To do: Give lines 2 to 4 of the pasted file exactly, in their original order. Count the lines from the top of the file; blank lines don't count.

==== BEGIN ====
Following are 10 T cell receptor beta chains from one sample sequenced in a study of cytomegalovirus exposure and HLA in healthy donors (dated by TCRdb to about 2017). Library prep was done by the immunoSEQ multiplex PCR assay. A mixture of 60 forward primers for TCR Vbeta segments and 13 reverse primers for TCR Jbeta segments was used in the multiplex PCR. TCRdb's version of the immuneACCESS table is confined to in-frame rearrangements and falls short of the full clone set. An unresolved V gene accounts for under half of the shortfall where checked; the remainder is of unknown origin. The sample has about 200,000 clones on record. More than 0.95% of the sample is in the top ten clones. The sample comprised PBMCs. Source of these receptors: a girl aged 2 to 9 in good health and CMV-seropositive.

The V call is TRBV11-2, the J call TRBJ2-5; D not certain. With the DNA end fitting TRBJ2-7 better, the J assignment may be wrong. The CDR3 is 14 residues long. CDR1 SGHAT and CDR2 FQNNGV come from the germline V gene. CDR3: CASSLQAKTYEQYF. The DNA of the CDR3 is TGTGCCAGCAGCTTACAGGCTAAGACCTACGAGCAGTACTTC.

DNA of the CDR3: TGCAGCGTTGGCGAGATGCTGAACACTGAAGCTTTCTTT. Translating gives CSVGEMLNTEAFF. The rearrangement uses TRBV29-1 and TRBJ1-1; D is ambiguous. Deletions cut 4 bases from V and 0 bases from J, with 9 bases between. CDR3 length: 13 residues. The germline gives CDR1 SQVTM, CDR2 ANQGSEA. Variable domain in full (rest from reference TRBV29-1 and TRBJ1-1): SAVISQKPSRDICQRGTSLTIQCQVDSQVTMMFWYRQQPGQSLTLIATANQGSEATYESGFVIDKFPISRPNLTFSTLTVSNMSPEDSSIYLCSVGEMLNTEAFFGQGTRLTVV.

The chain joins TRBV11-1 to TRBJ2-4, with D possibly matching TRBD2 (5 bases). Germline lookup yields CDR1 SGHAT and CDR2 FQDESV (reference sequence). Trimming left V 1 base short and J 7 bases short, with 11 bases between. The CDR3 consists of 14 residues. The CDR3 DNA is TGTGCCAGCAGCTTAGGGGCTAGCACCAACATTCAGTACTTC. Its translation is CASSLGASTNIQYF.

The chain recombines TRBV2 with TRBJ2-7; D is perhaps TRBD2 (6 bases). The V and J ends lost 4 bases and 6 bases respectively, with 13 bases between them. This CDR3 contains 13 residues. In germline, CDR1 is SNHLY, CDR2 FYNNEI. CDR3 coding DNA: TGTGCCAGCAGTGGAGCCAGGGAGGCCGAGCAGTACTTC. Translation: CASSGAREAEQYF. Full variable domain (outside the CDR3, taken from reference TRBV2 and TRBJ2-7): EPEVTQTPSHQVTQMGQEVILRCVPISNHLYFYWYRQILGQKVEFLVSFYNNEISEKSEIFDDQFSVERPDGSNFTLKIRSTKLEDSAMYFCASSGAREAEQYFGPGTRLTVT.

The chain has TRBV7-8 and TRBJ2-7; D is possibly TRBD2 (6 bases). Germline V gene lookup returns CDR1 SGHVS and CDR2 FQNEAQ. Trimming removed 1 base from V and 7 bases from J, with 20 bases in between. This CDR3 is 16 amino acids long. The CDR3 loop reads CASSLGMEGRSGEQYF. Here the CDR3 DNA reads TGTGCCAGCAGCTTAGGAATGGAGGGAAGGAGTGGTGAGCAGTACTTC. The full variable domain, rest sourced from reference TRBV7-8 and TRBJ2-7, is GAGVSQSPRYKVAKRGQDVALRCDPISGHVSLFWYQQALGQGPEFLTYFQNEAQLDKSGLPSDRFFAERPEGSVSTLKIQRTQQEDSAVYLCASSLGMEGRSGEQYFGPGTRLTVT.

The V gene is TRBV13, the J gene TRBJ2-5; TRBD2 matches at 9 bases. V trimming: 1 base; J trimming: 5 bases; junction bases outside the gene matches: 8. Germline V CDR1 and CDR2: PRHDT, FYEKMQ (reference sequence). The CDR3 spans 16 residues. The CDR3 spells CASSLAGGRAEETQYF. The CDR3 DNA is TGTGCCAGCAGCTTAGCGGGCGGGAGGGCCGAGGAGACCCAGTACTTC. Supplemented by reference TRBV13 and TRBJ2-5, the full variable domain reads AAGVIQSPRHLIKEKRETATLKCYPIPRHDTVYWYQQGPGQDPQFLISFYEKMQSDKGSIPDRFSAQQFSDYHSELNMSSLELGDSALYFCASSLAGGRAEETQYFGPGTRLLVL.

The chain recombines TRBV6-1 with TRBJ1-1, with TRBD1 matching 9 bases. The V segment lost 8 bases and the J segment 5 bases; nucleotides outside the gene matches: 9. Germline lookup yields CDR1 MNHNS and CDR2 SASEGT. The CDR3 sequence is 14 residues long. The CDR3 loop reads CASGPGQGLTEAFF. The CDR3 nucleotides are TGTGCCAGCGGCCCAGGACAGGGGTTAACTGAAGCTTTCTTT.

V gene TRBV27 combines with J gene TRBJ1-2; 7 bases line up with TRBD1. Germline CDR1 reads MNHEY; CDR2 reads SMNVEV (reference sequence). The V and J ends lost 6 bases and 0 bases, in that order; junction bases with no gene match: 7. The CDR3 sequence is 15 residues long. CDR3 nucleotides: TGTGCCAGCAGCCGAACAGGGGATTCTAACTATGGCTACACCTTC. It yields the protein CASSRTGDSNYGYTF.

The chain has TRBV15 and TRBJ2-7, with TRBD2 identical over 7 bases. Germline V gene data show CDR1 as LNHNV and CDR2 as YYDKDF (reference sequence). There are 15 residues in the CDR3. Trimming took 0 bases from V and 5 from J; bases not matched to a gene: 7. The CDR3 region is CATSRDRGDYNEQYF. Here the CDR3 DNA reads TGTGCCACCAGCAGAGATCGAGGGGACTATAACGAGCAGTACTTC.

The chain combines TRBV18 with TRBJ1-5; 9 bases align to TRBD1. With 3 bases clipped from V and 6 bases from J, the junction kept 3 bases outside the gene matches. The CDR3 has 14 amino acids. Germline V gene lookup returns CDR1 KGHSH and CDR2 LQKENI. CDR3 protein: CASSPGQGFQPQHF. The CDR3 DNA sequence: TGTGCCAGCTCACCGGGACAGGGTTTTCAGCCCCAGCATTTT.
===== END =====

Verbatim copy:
The V call is TRBV11-2, the J call TRBJ2-5; D not certain. With the DNA end fitting TRBJ2-7 better, the J assignment may be wrong. The CDR3 is 14 residues long. CDR1 SGHAT and CDR2 FQNNGV come from the germline V gene. CDR3: CASSLQAKTYEQYF. The DNA of the CDR3 is TGTGCCAGCAGCTTACAGGCTAAGACCTACGAGCAGTACTTC.

DNA of the CDR3: TGCAGCGTTGGCGAGATGCTGAACACTGAAGCTTTCTTT. Translating gives CSVGEMLNTEAFF. The rearrangement uses TRBV29-1 and TRBJ1-1; D is ambiguous. Deletions cut 4 bases from V and 0 bases from J, with 9 bases between. CDR3 length: 13 residues. The germline gives CDR1 SQVTM, CDR2 ANQGSEA. Variable domain in full (rest from reference TRBV29-1 and TRBJ1-1): SAVISQKPSRDICQRGTSLTIQCQVDSQVTMMFWYRQQPGQSLTLIATANQGSEATYESGFVIDKFPISRPNLTFSTLTVSNMSPEDSSIYLCSVGEMLNTEAFFGQGTRLTVV.

The chain joins TRBV11-1 to TRBJ2-4, with D possibly matching TRBD2 (5 bases). Germline lookup yields CDR1 SGHAT and CDR2 FQDESV (reference sequence). Trimming left V 1 base short and J 7 bases short, with 11 bases between. The CDR3 consists of 14 residues. The CDR3 DNA is TGTGCCAGCAGCTTAGGGGCTAGCACCAACATTCAGTACTTC. Its translation is CASSLGASTNIQYF.